German Supreme Court widens the door for software patents

The German Supreme Court (BGH) in its recent Siemens application decision[1]will give software patent critics new ammunition to oppose IPRs for software patents. The decision regarding computer-implemented inventions seems to tear down all common (German) barriers for software patents. From the critics point of view it further monopolizes software and computer products. However the decision just settles the long-lasting dispute between the European Patent Office (EPO) and the German Supreme Court about the specific conditions of patentability of software thus leading to more predictability and certainty.

Up to now, the German Patent Office (DPMA) as well as the German Patent Court (BPatG) and the German Supreme Court (BGH) have been very cautious allowing patent protection for software patents. With respect to Article 52(2) under b EPC, and, of course, the corresponding Article 1(3) of the German Patent Act (PatG), the patentability of software was strictly limited by the technical nature of the whole invention. In a nutshell, computer programs were only patentable, if they have a (characterizing) technical function within the invention, i.e. the software programs must induce a technical effect outside the computer on which they are executed. Although this principle appears very straight, its application by the German Patent Office, the German Patent Court and the German Supreme Court resulted in a very confusing case-by-case assessment of the patentability of computer-implemented inventions. Many unexpected turns led to a situation in which even experts could not predict with sufficient certainty whether a computer implemented invention has a technical character and would pass the examination through the patent application process and the potentially following sequence of appeal before the German Patent Court and the German Supreme Court.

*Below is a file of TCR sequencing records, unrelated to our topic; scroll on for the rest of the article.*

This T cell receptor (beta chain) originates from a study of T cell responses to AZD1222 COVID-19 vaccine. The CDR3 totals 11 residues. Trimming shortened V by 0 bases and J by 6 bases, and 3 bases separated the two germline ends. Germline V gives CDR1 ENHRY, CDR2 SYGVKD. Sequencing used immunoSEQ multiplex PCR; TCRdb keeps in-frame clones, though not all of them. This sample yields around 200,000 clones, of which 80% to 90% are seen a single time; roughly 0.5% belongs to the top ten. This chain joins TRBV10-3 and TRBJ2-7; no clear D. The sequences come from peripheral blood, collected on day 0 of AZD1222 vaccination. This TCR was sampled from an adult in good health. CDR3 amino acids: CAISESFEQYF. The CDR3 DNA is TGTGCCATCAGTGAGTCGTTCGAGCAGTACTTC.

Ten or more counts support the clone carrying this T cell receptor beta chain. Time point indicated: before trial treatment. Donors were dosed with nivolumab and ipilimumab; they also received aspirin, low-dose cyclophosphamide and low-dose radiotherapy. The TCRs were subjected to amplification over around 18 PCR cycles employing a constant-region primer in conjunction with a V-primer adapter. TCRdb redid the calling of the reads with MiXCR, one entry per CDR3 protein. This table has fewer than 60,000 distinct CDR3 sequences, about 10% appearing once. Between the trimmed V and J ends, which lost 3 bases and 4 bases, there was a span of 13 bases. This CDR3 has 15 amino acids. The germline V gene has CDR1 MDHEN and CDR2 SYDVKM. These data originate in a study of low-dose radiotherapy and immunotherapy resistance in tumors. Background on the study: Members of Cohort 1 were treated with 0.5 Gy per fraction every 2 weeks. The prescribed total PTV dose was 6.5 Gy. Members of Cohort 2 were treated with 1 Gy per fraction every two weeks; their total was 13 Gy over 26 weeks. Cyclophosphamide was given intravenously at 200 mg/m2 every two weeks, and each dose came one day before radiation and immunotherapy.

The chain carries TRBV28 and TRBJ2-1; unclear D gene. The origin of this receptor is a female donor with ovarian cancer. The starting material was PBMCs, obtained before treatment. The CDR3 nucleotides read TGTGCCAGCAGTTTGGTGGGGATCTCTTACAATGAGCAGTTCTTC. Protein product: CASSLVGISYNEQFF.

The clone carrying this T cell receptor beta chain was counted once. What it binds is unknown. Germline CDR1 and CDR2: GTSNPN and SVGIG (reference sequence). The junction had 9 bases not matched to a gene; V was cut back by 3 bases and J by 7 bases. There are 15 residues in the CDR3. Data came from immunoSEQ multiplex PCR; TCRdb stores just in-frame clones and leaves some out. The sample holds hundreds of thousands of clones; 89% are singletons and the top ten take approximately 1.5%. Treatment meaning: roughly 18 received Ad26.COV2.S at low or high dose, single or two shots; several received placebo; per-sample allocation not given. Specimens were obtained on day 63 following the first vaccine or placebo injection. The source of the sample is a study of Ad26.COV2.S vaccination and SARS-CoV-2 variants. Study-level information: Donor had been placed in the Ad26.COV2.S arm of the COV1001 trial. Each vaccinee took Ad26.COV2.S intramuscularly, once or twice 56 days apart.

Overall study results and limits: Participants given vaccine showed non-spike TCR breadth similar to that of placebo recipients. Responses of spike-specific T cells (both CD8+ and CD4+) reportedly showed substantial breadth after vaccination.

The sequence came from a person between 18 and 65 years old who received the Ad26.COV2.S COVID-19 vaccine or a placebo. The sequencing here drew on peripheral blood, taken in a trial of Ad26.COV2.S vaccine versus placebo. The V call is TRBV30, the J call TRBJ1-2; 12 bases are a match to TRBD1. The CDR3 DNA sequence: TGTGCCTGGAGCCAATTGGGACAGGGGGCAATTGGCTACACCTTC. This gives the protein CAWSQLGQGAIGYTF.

The practice of the European Patent Office (EPO) differs significantly. According to the Guidelines for Examination in the European Patent Office, Part C, Chapter IV, 2.3.6, computer implemented inventions must also have a technical nature. But contrary to the former German legal situation, this requirement was interpreted more loose. To meet the requirement of a technical nature it is sufficient that technical considerations led to the particular implementation of the invention in a software-hardware system. As a result, it was possible to get a patent for a computer-implemented invention via an application before the European Patent Office that never would be granted by the German Patent Office. So no surprise that the validity of those patents was highly contested before the German Patent Court and the German Supreme Court.

This divergence from EPO practice was undesirable and the German Supreme Court does now away with this. According to the recent decision the whole technical nature of a computer-implemented invention is no longer crucial for the patentability. It is sufficient that “the execution of a software program which implements the technical solution is specified by technical facts outside the computer on which it is executed or that the solution is precisely that the software is so implemented, that it orientates to the technical specification of the computer.” Therewith the presupposition of technical nature of the computer-implemented invention is actually put away. Considering the former (German) legal discussion on the presupposition of technical nature, the decision is really groundbreaking, yet its impact on the examination during the patent application process will be limited.